Why Olivier Giroud’s transfer signifies a shift in the dynamic between Arsenal and Chelsea

Olivier Giroud hails Chelsea manager Antonio Conte for his ‘positive energy’ and ‘tactical philosophy’
Olivier Giroud hails Chelsea manager Antonio Conte for his ‘positive energy’ and ‘tactical philosophy’

Olivier Giroud’s relationship with Arsenal and their support was always a difficult one to decipher. The Frenchman was unfortunate enough to arrive at the Emirates just weeks before the watershed departure of Robin Van Persie to Manchester United. That was a transfer that prompted a sense of malaise to fester around the club. That malaise has still to shift in the time since and Giroud often bore the brunt of that.

And yet for many, Giroud was something of a cult hero. They marvelled at his occasional scorpion kick finish or thumping volley just as much they did his well-groomed facial hair and continental good looks. But all this idolisation came with a twinge of derision. Giroud was a figure of fun at Arsenal, and in the end Arsene Wenger decided that he no longer needed him.

Not that the 31-year-old will be too cut up about his departure from the Gunners. In a sense, he’s fallen upwards, leaving a club in something of an existential crisis struggling to make the top four for the reigning Premier League champions also playing Champions League football. But there is an underlying dynamic shift in this move.


For years, Chelsea have been London’s predominant footballing force. Roman Abramovich’s oil billions put the Blues on a perch that nobody else in the city, not even Arsenal, could reach. And the Stamford Bridge side seemingly took great please in underlining their superiority over their rivals.

They poached Ashley Cole in a move that set a precedent for the generation to come. What’s more, and perhaps more significantly, they sent their wastage in the other direction, with Yossi Benayoun, William Gallas and Petr Cech all pitching up at the Emirates once they were no longer required at Chelsea.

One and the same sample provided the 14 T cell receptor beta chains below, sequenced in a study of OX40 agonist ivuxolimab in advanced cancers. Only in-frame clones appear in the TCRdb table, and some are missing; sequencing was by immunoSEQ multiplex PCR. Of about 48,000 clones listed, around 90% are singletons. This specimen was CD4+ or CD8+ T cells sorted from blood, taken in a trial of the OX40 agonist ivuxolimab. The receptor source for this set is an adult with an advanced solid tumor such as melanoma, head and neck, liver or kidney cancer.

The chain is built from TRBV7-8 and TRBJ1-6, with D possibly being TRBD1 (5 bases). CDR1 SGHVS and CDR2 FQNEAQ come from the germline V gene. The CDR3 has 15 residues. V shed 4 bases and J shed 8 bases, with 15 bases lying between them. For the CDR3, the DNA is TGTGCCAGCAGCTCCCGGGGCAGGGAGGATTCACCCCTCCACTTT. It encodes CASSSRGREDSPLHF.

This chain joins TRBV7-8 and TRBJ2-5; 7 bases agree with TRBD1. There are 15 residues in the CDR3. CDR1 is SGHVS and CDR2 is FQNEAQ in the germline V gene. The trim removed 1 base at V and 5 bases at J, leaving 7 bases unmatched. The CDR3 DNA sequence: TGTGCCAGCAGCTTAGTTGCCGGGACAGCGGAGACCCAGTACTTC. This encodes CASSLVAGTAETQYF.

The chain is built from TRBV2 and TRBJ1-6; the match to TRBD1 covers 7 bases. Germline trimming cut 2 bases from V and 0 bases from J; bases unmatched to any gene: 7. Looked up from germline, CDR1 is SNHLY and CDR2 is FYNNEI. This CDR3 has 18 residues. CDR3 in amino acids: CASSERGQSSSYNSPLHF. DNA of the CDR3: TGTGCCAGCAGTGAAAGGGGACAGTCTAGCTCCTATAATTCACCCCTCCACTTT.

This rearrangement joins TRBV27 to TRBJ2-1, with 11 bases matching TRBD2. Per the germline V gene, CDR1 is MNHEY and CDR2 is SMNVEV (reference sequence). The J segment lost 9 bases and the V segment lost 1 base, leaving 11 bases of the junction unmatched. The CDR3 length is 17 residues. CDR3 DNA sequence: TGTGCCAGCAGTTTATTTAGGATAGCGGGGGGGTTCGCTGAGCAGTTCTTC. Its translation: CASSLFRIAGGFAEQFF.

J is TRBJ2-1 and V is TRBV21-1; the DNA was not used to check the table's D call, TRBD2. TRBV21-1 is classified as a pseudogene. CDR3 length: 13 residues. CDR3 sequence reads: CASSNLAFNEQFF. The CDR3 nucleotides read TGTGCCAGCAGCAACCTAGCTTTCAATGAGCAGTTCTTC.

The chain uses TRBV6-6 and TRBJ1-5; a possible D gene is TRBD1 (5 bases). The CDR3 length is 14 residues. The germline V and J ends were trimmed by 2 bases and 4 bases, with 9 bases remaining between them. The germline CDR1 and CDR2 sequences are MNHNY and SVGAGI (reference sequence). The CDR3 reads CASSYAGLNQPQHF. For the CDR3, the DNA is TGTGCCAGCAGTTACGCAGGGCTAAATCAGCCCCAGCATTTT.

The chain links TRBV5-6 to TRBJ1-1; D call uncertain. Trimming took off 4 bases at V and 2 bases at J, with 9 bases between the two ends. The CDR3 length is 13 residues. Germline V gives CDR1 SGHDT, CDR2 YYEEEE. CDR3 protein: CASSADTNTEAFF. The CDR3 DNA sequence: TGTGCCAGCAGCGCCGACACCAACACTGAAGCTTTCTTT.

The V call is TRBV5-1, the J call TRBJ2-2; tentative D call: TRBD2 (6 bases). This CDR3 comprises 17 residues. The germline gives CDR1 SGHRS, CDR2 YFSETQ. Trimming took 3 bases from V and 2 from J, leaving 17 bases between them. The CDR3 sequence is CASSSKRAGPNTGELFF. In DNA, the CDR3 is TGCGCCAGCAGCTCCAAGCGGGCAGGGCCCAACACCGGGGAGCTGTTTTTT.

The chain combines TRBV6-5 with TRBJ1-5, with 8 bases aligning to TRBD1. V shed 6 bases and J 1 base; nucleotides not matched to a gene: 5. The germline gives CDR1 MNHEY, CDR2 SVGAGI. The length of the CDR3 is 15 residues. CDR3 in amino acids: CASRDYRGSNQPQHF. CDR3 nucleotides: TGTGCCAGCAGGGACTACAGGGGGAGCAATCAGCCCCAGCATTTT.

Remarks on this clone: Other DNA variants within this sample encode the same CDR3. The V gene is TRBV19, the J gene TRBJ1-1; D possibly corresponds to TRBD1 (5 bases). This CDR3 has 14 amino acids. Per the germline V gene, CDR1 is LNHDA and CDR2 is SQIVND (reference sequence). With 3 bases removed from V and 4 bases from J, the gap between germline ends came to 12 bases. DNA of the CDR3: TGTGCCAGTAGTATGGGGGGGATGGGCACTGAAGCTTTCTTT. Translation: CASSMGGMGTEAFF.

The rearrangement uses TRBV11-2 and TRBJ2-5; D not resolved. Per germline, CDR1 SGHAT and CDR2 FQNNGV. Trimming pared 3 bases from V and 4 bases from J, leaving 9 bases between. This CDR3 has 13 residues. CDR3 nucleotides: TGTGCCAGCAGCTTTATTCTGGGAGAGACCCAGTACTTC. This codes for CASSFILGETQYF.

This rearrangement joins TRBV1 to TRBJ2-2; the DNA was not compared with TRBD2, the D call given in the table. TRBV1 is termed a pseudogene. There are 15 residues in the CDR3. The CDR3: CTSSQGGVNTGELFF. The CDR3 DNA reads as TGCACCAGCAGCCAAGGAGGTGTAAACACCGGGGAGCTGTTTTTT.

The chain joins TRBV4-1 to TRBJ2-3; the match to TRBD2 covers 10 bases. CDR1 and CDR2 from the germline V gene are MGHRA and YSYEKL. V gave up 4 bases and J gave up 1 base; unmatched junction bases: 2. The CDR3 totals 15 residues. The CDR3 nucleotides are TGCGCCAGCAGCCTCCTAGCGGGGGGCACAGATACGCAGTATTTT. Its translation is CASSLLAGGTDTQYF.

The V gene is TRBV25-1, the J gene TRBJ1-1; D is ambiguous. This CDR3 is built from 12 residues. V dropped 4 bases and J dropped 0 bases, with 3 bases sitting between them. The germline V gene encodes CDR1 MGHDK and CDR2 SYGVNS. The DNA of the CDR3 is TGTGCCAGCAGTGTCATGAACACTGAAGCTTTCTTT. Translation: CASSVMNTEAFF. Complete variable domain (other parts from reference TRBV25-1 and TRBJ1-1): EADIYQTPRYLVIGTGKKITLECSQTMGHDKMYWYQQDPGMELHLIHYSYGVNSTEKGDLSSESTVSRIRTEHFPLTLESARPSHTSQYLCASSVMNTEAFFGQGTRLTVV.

But Giroud’s switch goes some way to reserving this power dynamic, as does Arsenal’s club capture of Pierre-Emerick Aubameyang. While the Gunners spent £56 million on one of the best forwards in the European game, the Blues scrambled around for a striker, any striker. They enquired about Peter Crouch, Andy Carroll, Ashley Barnes and made an offer for Eden Dzeko before eventually settling for Giroud, a player deemed surplus to requirements across the city.

This could be taken as an isolated case, but it’s possible that Giroud’s move to Chelsea is reflective of something bigger. In the Abramovich era, the Blues have been English football’s quintessential rich club, winning Premier League and Champions League titles on the back of millions upon millions spent in the transfer market. But are they now banging their head against a glass ceiling?

For all that Abramovich remains one of the richest owners in football, Chelsea are not self-sustainable as a club in the same way the likes of Manchester United and Arsenal are. And that’s where Giroud’s move across London could come to represent a turning point in the trajectory of both clubs going forward from this point.

Of course, Arsenal are club with their own strife to overcome, but they may well be better set for the future than Chelsea such is the nature of the modern game and the transfer market. Their ceiling might be higher, even if their shareholders and directors never allow them to reach those heights.

Many will point out that £19 million for Giroud, as is the reported fee, actually represents good business for Chelsea such was their desperation for an alternative striker. The Frenchman, after all, is a proven performer at Premier League level. From the player’s perspective too, this deal is beneficial, particularly ahead of a World Cup where Giroud is desperate to win a place on France’s plane to.

Look at the bigger picture of the transfer, though, and Giroud’s move to Chelsea could prove a watershed in the rivalry between Arsenal and Chelsea in much the same way Cole’s move between the two clubs 12 years ago did. The Blues might still be sitting above the Gunners in the Premier League table, they might still be a better team, but the dynamic is changing.